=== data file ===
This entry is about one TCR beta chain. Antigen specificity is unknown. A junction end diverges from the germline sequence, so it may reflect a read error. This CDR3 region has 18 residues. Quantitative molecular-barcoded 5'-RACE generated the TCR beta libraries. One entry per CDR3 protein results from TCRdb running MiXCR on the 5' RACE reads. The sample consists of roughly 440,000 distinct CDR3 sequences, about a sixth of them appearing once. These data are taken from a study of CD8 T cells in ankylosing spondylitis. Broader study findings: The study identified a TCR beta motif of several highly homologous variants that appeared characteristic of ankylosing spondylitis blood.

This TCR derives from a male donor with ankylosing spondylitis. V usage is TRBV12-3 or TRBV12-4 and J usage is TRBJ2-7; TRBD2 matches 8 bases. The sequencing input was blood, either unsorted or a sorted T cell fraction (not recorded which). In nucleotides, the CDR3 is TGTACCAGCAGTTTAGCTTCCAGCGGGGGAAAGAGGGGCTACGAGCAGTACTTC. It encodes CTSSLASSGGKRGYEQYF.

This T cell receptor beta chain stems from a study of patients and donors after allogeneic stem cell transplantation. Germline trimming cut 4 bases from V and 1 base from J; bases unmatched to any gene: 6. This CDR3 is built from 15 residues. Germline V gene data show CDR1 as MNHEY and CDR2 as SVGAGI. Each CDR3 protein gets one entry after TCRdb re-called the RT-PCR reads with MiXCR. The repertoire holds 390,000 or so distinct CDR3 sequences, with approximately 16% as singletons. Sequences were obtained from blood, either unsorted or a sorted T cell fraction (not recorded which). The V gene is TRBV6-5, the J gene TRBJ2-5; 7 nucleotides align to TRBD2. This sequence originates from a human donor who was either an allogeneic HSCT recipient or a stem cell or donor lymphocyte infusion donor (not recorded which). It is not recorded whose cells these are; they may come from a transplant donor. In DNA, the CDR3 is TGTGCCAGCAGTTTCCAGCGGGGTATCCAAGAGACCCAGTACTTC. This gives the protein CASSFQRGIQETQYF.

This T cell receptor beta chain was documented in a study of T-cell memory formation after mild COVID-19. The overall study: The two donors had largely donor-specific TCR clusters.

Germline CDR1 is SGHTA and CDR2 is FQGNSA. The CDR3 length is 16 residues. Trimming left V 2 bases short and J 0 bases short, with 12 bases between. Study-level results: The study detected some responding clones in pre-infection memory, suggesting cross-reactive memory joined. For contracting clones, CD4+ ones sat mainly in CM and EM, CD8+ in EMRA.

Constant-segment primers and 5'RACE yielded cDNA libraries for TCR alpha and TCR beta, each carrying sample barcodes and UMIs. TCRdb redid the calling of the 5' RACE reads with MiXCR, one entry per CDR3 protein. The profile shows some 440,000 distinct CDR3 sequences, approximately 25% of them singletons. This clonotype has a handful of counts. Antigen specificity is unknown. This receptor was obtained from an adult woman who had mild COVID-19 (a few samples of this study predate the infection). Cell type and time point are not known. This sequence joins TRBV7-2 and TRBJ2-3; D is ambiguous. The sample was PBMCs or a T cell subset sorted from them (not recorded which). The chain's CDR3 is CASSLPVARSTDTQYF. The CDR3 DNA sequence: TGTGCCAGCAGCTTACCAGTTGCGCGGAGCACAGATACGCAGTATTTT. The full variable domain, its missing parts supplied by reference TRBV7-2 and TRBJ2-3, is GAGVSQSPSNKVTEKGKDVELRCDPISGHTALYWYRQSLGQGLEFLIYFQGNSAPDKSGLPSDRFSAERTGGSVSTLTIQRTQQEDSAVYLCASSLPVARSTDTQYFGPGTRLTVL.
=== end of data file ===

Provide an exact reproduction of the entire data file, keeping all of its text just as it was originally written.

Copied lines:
This entry is about one TCR beta chain. Antigen specificity is unknown. A junction end diverges from the germline sequence, so it may reflect a read error. This CDR3 region has 18 residues. Quantitative molecular-barcoded 5'-RACE generated the TCR beta libraries. One entry per CDR3 protein results from TCRdb running MiXCR on the 5' RACE reads. The sample consists of roughly 440,000 distinct CDR3 sequences, about a sixth of them appearing once. These data are taken from a study of CD8 T cells in ankylosing spondylitis. Broader study findings: The study identified a TCR beta motif of several highly homologous variants that appeared characteristic of ankylosing spondylitis blood.

This TCR derives from a male donor with ankylosing spondylitis. V usage is TRBV12-3 or TRBV12-4 and J usage is TRBJ2-7; TRBD2 matches 8 bases. The sequencing input was blood, either unsorted or a sorted T cell fraction (not recorded which). In nucleotides, the CDR3 is TGTACCAGCAGTTTAGCTTCCAGCGGGGGAAAGAGGGGCTACGAGCAGTACTTC. It encodes CTSSLASSGGKRGYEQYF.

This T cell receptor beta chain stems from a study of patients and donors after allogeneic stem cell transplantation. Germline trimming cut 4 bases from V and 1 base from J; bases unmatched to any gene: 6. This CDR3 is built from 15 residues. Germline V gene data show CDR1 as MNHEY and CDR2 as SVGAGI. Each CDR3 protein gets one entry after TCRdb re-called the RT-PCR reads with MiXCR. The repertoire holds 390,000 or so distinct CDR3 sequences, with approximately 16% as singletons. Sequences were obtained from blood, either unsorted or a sorted T cell fraction (not recorded which). The V gene is TRBV6-5, the J gene TRBJ2-5; 7 nucleotides align to TRBD2. This sequence originates from a human donor who was either an allogeneic HSCT recipient or a stem cell or donor lymphocyte infusion donor (not recorded which). It is not recorded whose cells these are; they may come from a transplant donor. In DNA, the CDR3 is TGTGCCAGCAGTTTCCAGCGGGGTATCCAAGAGACCCAGTACTTC. This gives the protein CASSFQRGIQETQYF.

This T cell receptor beta chain was documented in a study of T-cell memory formation after mild COVID-19. The overall study: The two donors had largely donor-specific TCR clusters.

Germline CDR1 is SGHTA and CDR2 is FQGNSA. The CDR3 length is 16 residues. Trimming left V 2 bases short and J 0 bases short, with 12 bases between. Study-level results: The study detected some responding clones in pre-infection memory, suggesting cross-reactive memory joined. For contracting clones, CD4+ ones sat mainly in CM and EM, CD8+ in EMRA.

Constant-segment primers and 5'RACE yielded cDNA libraries for TCR alpha and TCR beta, each carrying sample barcodes and UMIs. TCRdb redid the calling of the 5' RACE reads with MiXCR, one entry per CDR3 protein. The profile shows some 440,000 distinct CDR3 sequences, approximately 25% of them singletons. This clonotype has a handful of counts. Antigen specificity is unknown. This receptor was obtained from an adult woman who had mild COVID-19 (a few samples of this study predate the infection). Cell type and time point are not known. This sequence joins TRBV7-2 and TRBJ2-3; D is ambiguous. The sample was PBMCs or a T cell subset sorted from them (not recorded which). The chain's CDR3 is CASSLPVARSTDTQYF. The CDR3 DNA sequence: TGTGCCAGCAGCTTACCAGTTGCGCGGAGCACAGATACGCAGTATTTT. The full variable domain, its missing parts supplied by reference TRBV7-2 and TRBJ2-3, is GAGVSQSPSNKVTEKGKDVELRCDPISGHTALYWYRQSLGQGLEFLIYFQGNSAPDKSGLPSDRFSAERTGGSVSTLTIQRTQQEDSAVYLCASSLPVARSTDTQYFGPGTRLTVL.